by Barbara Rogers
Art by Robby Becker
This piece of art (above) reflects my brain on poker. I couldn't say it better with words. But poker dealer Robby Becker speaks to the poker player in us through his art. Robby and his wife left Vegas for Southern Florida and now he deals poker for Director Of Poker Operations, David Litvin, at the Mardi Gras Casino in Hallandale, Florida as one of David's best dealers. His passion for art extends beyond poker. It includes plenty of beach themes and vistas from urban golf courses to fantastic sci-fi worlds. Robby's poker art specializes in colorful spay paint on canvas in abstract forms and adding the poker theme. This has drawn so much attention to his work that David has made arrangement for Robby's work to be on display at Mardi Gras poker room. You can see more by going to robbybeckerart.com. You may want to invest in his art before he becomes famous, while it's still affordable.
by George “The Engineer” Epstein
My column entitled, “How Do You Rule?” in the Feb. 10 issue of PPN, had so many great responses that we awarded seven valuable prizes (copies of the Hold’em Algorithm) instead of one as planned! All raised salient issues; many offered thoughtful suggestions. Some described personal experiences. I’ll summarize their comments and quote several in this and the next column (Part II). After studying the responses and consulting with others, I have drawn conclusions that I will share with you in Part III. (You may be surprised!)
by George “The Engineer” Epstein
Hear Ye... Hear Ye... The Players’ Poker Court of Law is now in session.
You are the Judge. I am the key witness. I have been sworn in. During a low-limit game at a local casino, James raised before the flop in middle position, and was called by several opponents. The flop was rather uninteresting:
There was no card higher than a nine, no pairs, no connectors, and it contained three different suits. A player in early position bet out. There was one limper before James raised again. One player behind him—Bill—and the two limpers called James’ raise. The turn was not very exciting either. There were no pairs on the board, but there were possible long-shot draws to a straight or flush.
by Geno Lawrenzi Jr.
Every New Year’s Eve I gather with friends at a favorite watering hole. Iced champagne is served by pretty waitresses who look more like Playboy Centerfolds than the girl next door.
We watch the wall clock move slowly toward midnight. When it hits that magical hour and we are in the New Year, I reveal my New Year’s Resolutions. Excuse me? The room has suddenly gone silent. Okay, all of you called my bluff. You know that most people do not keep their resolutions. In my case, that, unfortunately, has been true.
In 1962, I resolved to marry Kathy, my childhood sweetheart. There was only one problem. She was already on her second husband and would go through two more before we met at a class reunion a couple of years ago. When I saw her, I was happy I hadn’t made good on the resolution. Boy, what time and four ex-husbands can do to a woman.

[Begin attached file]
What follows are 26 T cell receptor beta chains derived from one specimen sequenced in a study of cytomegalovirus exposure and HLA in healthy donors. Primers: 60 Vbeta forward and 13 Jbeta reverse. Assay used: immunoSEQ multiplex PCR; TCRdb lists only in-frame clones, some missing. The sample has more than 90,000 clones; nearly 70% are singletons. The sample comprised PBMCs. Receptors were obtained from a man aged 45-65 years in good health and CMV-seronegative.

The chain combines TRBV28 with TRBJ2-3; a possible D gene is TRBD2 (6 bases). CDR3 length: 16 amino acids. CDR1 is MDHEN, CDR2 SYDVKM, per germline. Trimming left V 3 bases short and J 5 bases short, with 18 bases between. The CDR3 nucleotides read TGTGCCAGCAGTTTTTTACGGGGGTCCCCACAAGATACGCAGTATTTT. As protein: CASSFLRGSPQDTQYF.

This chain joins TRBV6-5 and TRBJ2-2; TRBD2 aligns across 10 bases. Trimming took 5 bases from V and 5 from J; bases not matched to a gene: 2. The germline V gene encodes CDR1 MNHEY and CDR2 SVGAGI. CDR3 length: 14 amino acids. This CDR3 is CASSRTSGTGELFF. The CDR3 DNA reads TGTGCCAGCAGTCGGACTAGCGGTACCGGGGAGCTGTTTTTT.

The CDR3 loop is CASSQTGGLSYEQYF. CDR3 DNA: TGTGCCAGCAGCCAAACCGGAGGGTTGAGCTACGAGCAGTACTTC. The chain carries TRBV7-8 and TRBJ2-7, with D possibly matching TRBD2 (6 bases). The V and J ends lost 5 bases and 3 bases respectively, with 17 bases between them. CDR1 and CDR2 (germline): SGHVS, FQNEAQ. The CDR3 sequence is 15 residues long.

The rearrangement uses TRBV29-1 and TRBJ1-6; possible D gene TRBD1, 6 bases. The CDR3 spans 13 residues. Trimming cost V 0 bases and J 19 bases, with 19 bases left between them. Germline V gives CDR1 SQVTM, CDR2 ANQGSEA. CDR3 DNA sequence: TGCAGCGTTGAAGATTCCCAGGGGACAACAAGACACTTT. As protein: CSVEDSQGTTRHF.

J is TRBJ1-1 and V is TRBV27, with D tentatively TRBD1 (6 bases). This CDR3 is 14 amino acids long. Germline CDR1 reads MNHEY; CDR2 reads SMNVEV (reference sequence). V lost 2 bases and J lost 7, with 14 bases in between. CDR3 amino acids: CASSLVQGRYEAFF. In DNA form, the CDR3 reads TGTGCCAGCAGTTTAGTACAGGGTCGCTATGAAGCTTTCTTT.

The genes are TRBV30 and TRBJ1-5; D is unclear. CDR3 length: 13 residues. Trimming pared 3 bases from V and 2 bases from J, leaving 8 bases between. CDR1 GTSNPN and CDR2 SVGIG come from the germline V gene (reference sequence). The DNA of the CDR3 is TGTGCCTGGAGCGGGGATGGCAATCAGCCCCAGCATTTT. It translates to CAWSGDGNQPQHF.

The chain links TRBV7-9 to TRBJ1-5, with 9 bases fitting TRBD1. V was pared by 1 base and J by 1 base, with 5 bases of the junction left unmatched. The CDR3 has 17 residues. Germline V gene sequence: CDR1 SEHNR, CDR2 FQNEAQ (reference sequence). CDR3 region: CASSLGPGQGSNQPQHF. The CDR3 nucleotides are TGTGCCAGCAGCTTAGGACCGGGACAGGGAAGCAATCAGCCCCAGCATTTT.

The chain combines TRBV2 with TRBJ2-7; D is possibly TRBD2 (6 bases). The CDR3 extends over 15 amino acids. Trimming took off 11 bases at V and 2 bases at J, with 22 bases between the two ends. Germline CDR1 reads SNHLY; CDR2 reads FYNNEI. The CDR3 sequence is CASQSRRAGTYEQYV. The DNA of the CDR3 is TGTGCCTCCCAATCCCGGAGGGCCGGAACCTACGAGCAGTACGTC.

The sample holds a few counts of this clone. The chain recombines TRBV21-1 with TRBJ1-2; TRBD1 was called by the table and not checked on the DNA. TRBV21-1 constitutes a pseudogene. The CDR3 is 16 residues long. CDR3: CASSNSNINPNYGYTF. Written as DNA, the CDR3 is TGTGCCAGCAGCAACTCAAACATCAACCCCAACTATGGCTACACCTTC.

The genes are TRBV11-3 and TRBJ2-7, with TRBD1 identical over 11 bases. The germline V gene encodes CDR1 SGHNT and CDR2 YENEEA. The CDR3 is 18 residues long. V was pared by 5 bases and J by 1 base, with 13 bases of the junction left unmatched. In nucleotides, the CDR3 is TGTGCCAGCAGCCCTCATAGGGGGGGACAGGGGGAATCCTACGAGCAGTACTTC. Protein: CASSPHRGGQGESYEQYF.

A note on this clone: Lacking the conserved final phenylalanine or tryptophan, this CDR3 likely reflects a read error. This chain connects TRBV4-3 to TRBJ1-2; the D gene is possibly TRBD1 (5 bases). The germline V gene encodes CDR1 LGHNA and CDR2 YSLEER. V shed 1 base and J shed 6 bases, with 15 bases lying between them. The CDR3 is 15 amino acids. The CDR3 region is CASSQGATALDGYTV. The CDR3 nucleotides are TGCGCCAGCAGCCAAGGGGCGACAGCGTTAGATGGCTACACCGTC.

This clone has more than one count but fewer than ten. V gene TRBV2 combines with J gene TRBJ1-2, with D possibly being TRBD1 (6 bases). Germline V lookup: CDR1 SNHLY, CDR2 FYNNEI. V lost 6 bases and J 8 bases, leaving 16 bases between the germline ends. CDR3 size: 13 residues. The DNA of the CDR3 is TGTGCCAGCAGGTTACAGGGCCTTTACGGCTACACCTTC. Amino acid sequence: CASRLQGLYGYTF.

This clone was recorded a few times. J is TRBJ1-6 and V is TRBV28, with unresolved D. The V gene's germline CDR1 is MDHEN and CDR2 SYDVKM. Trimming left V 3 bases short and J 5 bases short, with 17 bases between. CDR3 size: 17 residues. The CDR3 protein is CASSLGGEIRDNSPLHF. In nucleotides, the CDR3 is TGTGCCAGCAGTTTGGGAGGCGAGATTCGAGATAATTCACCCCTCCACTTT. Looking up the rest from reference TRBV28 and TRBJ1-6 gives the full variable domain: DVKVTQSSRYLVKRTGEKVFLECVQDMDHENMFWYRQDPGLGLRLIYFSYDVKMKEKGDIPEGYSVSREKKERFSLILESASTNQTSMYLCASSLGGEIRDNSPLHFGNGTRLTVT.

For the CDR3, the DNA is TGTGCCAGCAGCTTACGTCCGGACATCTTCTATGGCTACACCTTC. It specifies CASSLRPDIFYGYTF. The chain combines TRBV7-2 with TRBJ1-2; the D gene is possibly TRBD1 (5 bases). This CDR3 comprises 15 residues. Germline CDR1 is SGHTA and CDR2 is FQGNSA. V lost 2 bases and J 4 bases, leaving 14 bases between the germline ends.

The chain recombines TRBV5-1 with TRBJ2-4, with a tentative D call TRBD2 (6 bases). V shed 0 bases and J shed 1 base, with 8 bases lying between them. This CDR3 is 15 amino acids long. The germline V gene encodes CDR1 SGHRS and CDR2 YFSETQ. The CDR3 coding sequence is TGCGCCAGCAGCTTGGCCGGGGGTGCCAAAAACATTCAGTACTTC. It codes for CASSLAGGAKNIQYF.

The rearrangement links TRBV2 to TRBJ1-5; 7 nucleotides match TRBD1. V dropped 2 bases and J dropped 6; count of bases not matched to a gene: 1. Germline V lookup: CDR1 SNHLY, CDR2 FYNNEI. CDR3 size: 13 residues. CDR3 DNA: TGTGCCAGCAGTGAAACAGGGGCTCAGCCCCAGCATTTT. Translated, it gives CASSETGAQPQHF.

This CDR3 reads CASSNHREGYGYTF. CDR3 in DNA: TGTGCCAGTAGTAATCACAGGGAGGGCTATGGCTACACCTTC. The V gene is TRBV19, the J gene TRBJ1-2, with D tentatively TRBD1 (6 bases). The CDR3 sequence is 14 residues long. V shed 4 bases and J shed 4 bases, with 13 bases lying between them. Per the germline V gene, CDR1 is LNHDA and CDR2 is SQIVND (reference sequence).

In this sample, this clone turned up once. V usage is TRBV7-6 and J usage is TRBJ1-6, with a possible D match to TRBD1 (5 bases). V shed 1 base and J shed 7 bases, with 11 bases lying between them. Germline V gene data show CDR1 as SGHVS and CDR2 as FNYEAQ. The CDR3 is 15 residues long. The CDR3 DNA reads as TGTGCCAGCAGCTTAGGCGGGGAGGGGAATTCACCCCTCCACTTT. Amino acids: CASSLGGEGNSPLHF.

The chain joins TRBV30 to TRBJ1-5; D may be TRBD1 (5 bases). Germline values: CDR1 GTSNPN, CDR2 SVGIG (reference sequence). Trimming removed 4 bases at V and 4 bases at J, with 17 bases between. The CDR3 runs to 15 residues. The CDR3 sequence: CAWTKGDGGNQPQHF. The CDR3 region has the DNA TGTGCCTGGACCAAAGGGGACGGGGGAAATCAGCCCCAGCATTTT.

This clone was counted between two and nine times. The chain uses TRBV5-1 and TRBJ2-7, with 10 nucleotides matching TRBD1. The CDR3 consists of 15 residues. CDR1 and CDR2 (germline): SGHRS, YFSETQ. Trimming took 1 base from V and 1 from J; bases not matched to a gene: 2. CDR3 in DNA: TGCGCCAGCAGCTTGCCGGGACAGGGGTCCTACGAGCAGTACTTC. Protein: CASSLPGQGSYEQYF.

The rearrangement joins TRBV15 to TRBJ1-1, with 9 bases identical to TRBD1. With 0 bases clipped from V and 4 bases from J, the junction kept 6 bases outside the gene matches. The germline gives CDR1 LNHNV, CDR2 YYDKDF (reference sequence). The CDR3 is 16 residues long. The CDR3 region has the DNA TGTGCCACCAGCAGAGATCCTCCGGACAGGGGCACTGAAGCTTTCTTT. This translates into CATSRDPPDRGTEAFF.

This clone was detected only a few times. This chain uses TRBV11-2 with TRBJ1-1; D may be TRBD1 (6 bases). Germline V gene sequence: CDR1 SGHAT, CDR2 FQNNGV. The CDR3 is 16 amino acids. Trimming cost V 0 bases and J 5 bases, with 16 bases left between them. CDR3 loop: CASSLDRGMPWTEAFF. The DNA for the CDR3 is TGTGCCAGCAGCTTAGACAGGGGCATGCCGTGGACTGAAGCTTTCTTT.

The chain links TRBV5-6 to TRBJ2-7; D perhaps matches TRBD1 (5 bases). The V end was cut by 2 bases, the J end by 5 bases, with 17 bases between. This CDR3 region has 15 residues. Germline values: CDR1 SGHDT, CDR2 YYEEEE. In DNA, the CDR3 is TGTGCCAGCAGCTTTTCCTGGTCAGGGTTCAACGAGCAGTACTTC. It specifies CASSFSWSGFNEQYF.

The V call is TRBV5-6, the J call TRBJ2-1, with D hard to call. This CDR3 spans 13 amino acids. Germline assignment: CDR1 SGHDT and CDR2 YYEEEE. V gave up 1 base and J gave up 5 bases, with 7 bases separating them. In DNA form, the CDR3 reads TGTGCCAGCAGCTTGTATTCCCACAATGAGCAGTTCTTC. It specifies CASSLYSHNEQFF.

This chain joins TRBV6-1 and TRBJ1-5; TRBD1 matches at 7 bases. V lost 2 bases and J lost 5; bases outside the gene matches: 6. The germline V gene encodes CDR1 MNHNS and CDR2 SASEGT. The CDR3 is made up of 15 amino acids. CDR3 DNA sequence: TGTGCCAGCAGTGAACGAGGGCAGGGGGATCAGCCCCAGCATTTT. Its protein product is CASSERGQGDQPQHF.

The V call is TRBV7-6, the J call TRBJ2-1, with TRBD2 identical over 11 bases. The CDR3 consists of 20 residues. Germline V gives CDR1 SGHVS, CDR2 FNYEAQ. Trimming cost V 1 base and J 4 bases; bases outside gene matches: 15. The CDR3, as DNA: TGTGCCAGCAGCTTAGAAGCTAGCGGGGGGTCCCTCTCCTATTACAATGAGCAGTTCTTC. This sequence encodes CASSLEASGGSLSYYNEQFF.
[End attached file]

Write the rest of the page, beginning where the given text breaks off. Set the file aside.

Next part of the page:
In 1984—what a wonderful George Orwellian year that was!—I resolved to stop drinking in excess. And I did.
Ten years later.
by Wendeen H. Eolis
Last month at the Global Gaming Expo in Las Vegas, the American Gaming Association (AGA) upped the ante in its bid to promote progressive federal legislation to regulate online poker while pushing for a strengthened crackdown on illegal online poker operators.
AGA Uses Runner Runner to Campaign for Legislative Reform
AGA president, Geoff Freeman (since July 1, 2013) held a media conference during the GGE gathering to let it be known that the AGA intended to capitalize on the new movie, Runner Runner, by highlighting perils of online poker in an unregulated environment.
Freeman demonstrates a savvy understanding of the two-edged sword of this movie, noting, also, the need to mitigate against opponent cries to eliminate online gambling altogether based on the ills of the industry depicted in the movie.
Runner Runner Movie Eludes Box Office Kudos
By Wendeen H. Eolis
A nine hour drive from New York City, six and a half hours from Atlantic City, and four hours from Washington D.C., Larry Lindsey welcomed his “Poker Week” guests at his spectacular ocean side house in Virginia Beach. The former associate professor of economics at Harvard University, who served as special assistant to the president in the first Bush administration, has a wide circle of friends—notably including an eclectic group of poker players he wanted to know better.
The parade of guests begins with the arrival of Will, a professional dealer from a Charlestown, West Virginia public card room. He worked well for long hours and played well in the sandbox when he was off-duty. Billy, a quiet and intense competitor, showed up with his wife and baby in tow. Then there were John and Sam, friends from college. They work out hard in the gym and diligently at the poker table. Sumit, is a patent lawyer. He paid close attention to details at the game. Brandon brings smarts and wicked wit to the table. Finally Tom makes his entrance with a lovely at his side. He came here more to socialize than in search of big winnings; he takes down more than his fair share of profits from the poker economy, according to his staunchest rivals.
Mother Jean, and Lovely Tammy tenderized the proceedings throughout the week. Larry added yours truly to the guest list, believing we could splice together our respective worlds of politics and poker in early morning chats before the young guns shuttled over to Larrigata in golf carts from their own private group share residence—another of Larry’s houses situated just a mile down the beach road.